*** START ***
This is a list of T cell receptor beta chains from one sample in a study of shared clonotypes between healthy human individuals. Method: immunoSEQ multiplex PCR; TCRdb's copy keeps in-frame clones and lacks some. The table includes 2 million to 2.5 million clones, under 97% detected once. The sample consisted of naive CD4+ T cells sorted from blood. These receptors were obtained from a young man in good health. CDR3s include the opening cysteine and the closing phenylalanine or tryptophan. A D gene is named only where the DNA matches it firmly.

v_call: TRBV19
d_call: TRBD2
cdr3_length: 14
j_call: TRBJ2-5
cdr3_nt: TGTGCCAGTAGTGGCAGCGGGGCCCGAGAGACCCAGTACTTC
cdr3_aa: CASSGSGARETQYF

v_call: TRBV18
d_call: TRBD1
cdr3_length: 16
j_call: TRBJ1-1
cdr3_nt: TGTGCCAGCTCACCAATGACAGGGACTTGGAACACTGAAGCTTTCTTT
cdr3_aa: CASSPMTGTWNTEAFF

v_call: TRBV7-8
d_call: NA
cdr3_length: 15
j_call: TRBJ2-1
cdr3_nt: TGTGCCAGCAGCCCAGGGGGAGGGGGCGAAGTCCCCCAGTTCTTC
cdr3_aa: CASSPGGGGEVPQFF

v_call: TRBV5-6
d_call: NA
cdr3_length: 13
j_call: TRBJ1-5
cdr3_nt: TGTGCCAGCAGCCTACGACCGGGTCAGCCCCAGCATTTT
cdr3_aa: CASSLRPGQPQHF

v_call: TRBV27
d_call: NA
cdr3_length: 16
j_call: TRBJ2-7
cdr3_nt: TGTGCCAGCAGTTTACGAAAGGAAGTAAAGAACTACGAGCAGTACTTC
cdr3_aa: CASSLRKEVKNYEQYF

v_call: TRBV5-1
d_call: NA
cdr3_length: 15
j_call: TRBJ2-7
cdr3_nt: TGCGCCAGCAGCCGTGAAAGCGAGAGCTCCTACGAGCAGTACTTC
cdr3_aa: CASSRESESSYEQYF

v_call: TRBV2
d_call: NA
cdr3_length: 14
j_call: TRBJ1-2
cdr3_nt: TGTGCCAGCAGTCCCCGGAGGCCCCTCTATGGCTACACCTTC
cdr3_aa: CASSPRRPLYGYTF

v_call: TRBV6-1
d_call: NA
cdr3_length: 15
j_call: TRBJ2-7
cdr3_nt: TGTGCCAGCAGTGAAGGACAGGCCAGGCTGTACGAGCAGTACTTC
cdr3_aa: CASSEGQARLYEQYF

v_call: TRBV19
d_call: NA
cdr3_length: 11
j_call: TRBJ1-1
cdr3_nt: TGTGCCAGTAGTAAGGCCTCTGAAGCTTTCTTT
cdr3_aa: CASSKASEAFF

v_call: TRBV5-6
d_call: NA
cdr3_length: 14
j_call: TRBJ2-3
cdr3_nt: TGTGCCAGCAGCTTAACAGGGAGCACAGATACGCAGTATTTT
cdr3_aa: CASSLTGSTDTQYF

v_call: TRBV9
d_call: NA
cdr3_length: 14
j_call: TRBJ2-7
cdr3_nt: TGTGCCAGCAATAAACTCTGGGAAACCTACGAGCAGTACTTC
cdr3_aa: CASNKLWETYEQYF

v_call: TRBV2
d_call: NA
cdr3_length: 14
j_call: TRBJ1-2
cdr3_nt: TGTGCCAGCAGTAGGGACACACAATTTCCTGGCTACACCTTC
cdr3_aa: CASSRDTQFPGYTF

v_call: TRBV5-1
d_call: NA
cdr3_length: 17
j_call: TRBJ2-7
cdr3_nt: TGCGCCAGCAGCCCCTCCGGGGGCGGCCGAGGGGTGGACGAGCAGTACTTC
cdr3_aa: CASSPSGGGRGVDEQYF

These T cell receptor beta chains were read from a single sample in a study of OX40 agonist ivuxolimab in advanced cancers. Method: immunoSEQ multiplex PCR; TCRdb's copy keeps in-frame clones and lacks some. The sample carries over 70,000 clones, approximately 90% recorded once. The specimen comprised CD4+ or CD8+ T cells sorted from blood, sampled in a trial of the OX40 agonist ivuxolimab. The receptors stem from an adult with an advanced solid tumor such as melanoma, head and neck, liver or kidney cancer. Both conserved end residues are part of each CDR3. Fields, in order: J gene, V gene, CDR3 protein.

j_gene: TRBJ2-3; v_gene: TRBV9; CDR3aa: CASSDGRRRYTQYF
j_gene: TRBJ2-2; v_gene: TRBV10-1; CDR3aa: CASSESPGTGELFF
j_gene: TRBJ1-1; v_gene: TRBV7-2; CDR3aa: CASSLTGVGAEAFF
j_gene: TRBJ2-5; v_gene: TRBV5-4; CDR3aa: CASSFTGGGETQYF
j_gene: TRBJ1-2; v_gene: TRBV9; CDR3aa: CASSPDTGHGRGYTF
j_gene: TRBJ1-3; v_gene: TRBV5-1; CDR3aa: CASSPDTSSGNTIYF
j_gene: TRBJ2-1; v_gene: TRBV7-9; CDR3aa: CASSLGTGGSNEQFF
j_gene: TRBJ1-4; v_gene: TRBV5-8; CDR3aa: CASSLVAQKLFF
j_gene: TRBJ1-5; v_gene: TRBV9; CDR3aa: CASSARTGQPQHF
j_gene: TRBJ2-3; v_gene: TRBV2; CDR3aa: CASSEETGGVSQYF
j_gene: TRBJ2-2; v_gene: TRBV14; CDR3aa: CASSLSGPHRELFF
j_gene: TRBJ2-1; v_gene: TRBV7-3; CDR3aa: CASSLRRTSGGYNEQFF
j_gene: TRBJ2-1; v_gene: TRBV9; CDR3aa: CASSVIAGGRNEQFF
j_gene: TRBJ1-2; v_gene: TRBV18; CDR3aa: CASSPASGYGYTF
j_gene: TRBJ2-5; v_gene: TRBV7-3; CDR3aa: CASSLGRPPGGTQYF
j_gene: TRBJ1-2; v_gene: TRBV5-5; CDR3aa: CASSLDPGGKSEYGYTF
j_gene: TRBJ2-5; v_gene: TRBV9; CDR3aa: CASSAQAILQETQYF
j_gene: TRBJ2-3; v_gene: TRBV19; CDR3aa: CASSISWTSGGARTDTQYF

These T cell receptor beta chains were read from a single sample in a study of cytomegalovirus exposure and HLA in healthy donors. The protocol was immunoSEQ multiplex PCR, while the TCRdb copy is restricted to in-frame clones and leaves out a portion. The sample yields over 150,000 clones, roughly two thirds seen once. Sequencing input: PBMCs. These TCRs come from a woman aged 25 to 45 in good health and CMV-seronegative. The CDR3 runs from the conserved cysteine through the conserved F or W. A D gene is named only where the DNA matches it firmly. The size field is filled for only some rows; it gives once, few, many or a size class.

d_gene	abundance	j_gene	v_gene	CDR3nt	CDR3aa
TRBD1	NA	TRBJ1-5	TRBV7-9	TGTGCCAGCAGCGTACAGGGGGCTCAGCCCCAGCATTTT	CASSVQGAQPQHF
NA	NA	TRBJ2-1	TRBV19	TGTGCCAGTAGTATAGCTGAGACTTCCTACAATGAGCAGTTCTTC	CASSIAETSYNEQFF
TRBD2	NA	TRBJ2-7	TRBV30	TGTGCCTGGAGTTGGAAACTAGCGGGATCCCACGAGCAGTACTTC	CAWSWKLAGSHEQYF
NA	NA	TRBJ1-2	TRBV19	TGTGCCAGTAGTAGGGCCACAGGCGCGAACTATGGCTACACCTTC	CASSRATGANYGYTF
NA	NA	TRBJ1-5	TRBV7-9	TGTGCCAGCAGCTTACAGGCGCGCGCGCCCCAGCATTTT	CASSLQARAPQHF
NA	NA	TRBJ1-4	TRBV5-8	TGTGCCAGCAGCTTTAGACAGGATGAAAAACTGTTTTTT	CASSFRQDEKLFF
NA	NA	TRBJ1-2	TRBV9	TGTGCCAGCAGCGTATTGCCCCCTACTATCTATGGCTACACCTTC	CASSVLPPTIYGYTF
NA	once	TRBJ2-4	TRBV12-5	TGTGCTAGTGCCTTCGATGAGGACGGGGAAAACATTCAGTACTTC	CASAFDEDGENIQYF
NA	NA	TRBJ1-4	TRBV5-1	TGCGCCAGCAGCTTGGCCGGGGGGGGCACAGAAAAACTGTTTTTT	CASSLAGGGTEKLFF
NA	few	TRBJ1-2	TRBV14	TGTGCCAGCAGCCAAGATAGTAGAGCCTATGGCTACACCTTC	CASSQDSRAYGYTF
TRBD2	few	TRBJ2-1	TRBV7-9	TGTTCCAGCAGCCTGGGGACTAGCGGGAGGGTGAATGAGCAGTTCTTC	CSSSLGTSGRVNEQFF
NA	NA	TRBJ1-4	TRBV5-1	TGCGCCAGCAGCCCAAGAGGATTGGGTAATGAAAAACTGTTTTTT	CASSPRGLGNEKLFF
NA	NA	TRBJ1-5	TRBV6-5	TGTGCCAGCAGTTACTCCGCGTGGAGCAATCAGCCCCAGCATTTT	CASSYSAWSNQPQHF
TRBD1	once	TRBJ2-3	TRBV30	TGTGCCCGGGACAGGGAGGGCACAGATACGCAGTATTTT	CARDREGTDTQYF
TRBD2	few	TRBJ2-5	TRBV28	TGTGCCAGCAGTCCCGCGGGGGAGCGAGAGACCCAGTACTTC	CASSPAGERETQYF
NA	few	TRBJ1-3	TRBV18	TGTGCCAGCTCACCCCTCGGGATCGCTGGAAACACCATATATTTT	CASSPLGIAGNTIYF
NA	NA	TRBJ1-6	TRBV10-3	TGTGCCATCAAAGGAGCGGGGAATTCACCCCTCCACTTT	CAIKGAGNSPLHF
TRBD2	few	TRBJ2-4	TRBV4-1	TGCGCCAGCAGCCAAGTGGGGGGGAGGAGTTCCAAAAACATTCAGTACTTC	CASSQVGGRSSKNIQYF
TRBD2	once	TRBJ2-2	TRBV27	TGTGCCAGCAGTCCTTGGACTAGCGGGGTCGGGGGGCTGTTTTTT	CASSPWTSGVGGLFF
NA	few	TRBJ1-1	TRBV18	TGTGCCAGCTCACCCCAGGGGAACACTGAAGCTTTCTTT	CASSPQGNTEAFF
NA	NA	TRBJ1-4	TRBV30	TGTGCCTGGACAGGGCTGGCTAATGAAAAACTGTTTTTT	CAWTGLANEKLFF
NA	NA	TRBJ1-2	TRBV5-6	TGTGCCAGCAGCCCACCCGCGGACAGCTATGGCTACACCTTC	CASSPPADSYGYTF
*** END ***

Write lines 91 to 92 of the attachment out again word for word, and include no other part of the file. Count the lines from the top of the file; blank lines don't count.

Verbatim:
j_gene: TRBJ2-2; v_gene: TRBV14; CDR3aa: CASSLSGPHRELFF
j_gene: TRBJ2-1; v_gene: TRBV7-3; CDR3aa: CASSLRRTSGGYNEQFF